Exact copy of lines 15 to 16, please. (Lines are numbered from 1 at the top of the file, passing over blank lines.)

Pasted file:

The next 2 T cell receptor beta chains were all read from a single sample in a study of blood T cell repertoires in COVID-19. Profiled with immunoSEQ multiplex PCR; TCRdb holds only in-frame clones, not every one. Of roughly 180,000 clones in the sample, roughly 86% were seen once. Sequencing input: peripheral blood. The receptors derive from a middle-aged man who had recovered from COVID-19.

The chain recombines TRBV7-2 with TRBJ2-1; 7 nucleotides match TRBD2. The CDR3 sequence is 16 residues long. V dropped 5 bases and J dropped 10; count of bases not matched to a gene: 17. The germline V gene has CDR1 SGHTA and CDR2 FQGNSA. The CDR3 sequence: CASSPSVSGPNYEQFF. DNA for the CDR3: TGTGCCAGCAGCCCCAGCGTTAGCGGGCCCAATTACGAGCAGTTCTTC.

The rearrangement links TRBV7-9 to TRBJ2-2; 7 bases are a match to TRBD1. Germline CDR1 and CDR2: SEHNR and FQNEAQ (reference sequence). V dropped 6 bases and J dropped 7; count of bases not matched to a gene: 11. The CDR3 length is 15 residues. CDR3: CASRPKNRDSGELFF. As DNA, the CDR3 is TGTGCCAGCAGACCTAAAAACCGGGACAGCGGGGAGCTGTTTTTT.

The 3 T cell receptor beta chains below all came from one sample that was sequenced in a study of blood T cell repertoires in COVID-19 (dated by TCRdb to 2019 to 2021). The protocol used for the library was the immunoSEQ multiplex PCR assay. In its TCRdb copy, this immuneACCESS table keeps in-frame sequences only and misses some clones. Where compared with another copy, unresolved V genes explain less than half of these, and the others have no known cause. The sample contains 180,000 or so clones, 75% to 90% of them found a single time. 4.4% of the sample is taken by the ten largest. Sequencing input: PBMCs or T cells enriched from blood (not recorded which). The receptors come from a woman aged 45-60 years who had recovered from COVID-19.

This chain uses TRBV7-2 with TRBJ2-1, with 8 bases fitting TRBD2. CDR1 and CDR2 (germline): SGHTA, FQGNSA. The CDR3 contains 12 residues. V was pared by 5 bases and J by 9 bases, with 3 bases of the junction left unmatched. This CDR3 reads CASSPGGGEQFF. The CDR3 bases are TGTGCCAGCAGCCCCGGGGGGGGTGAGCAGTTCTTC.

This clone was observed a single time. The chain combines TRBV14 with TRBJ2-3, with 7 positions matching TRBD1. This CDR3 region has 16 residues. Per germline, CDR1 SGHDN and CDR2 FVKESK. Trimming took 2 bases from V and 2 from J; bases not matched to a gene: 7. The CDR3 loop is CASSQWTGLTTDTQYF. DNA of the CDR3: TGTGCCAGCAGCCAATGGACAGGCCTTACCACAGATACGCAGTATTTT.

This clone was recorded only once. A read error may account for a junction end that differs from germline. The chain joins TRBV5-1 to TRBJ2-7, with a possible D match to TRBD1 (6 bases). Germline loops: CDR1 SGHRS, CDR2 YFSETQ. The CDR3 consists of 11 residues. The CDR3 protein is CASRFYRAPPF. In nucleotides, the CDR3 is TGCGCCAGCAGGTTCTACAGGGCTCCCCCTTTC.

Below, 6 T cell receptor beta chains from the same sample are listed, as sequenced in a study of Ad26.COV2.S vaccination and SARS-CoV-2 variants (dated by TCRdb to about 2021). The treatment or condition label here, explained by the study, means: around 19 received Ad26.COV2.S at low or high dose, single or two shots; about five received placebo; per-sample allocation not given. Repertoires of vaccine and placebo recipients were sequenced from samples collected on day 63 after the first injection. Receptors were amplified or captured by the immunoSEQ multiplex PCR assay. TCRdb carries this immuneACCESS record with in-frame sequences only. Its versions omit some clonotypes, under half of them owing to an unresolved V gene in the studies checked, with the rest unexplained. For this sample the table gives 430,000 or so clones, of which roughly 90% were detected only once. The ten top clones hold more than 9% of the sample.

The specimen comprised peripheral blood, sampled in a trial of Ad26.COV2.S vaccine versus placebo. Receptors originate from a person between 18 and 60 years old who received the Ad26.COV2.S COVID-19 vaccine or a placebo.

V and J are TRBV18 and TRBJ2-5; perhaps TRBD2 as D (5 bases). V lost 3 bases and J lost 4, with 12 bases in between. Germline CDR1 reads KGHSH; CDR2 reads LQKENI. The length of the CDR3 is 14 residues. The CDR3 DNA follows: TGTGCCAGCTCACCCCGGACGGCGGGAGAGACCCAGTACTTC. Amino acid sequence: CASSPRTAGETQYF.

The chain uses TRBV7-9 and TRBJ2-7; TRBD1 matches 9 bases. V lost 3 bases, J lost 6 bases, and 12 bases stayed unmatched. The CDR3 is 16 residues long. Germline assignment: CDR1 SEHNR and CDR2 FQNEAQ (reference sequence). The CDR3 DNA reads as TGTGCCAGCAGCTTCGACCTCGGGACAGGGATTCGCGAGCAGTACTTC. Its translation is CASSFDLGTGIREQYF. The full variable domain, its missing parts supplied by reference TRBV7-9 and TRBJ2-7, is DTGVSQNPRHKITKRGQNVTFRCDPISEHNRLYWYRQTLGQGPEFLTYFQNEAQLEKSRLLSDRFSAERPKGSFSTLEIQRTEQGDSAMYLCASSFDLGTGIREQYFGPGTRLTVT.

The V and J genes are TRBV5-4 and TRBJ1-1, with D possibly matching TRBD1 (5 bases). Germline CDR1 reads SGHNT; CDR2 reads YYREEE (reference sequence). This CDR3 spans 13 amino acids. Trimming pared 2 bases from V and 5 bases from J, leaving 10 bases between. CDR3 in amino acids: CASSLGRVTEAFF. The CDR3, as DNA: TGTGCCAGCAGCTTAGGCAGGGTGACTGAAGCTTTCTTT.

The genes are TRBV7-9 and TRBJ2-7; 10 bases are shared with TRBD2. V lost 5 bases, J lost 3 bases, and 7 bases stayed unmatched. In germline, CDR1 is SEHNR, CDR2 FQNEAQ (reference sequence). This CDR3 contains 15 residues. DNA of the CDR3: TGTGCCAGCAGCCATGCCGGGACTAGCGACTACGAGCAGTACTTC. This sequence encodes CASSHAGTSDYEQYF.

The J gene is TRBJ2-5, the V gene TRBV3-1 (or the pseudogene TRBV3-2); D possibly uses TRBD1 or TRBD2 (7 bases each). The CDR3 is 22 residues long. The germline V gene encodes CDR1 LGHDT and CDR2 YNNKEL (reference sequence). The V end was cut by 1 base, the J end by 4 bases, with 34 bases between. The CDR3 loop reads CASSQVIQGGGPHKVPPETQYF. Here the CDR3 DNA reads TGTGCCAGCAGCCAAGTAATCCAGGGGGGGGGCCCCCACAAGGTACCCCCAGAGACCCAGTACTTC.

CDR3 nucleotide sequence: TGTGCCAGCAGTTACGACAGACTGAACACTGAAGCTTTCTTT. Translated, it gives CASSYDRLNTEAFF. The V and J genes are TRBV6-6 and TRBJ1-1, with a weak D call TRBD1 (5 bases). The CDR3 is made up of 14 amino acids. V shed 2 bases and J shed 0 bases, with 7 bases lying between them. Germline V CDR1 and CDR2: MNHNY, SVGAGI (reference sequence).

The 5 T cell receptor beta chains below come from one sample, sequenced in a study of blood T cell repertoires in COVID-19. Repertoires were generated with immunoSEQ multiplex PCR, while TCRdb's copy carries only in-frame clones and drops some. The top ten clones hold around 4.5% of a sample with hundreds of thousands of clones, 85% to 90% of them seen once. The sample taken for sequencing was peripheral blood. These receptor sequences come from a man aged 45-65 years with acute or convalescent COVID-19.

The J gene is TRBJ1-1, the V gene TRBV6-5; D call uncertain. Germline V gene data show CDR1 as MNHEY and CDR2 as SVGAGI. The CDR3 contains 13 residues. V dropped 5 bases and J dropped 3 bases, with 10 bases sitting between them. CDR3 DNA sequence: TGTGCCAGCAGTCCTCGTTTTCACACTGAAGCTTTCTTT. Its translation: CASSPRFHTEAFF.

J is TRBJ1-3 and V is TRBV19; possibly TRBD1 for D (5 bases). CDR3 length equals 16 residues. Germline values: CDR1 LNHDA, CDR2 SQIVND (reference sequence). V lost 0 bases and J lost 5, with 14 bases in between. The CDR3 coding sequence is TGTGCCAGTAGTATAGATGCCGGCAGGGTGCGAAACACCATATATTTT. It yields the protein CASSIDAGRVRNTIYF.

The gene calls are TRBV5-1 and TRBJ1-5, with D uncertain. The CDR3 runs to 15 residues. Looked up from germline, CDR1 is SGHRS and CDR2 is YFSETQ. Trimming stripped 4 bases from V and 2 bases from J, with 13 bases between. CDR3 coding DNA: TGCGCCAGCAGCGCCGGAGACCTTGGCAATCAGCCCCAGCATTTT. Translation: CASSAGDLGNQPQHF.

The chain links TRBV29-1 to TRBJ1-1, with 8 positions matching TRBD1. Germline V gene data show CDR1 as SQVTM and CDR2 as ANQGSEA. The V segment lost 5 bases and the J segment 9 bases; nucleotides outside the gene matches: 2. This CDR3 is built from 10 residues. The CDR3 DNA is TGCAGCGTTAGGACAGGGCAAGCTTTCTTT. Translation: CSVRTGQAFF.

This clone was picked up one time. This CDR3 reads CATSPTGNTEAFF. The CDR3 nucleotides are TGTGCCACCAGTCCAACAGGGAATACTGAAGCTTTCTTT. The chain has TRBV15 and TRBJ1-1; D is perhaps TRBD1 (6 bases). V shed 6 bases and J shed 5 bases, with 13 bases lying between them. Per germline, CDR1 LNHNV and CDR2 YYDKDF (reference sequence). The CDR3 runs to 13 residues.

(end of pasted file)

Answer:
CDR3 nucleotide sequence: TGTGCCAGCAGTTACGACAGACTGAACACTGAAGCTTTCTTT. Translated, it gives CASSYDRLNTEAFF. The V and J genes are TRBV6-6 and TRBJ1-1, with a weak D call TRBD1 (5 bases). The CDR3 is made up of 14 amino acids. V shed 2 bases and J shed 0 bases, with 7 bases lying between them. Germline V CDR1 and CDR2: MNHNY, SVGAGI (reference sequence).

The 5 T cell receptor beta chains below come from one sample, sequenced in a study of blood T cell repertoires in COVID-19. Repertoires were generated with immunoSEQ multiplex PCR, while TCRdb's copy carries only in-frame clones and drops some. The top ten clones hold around 4.5% of a sample with hundreds of thousands of clones, 85% to 90% of them seen once. The sample taken for sequencing was peripheral blood. These receptor sequences come from a man aged 45-65 years with acute or convalescent COVID-19.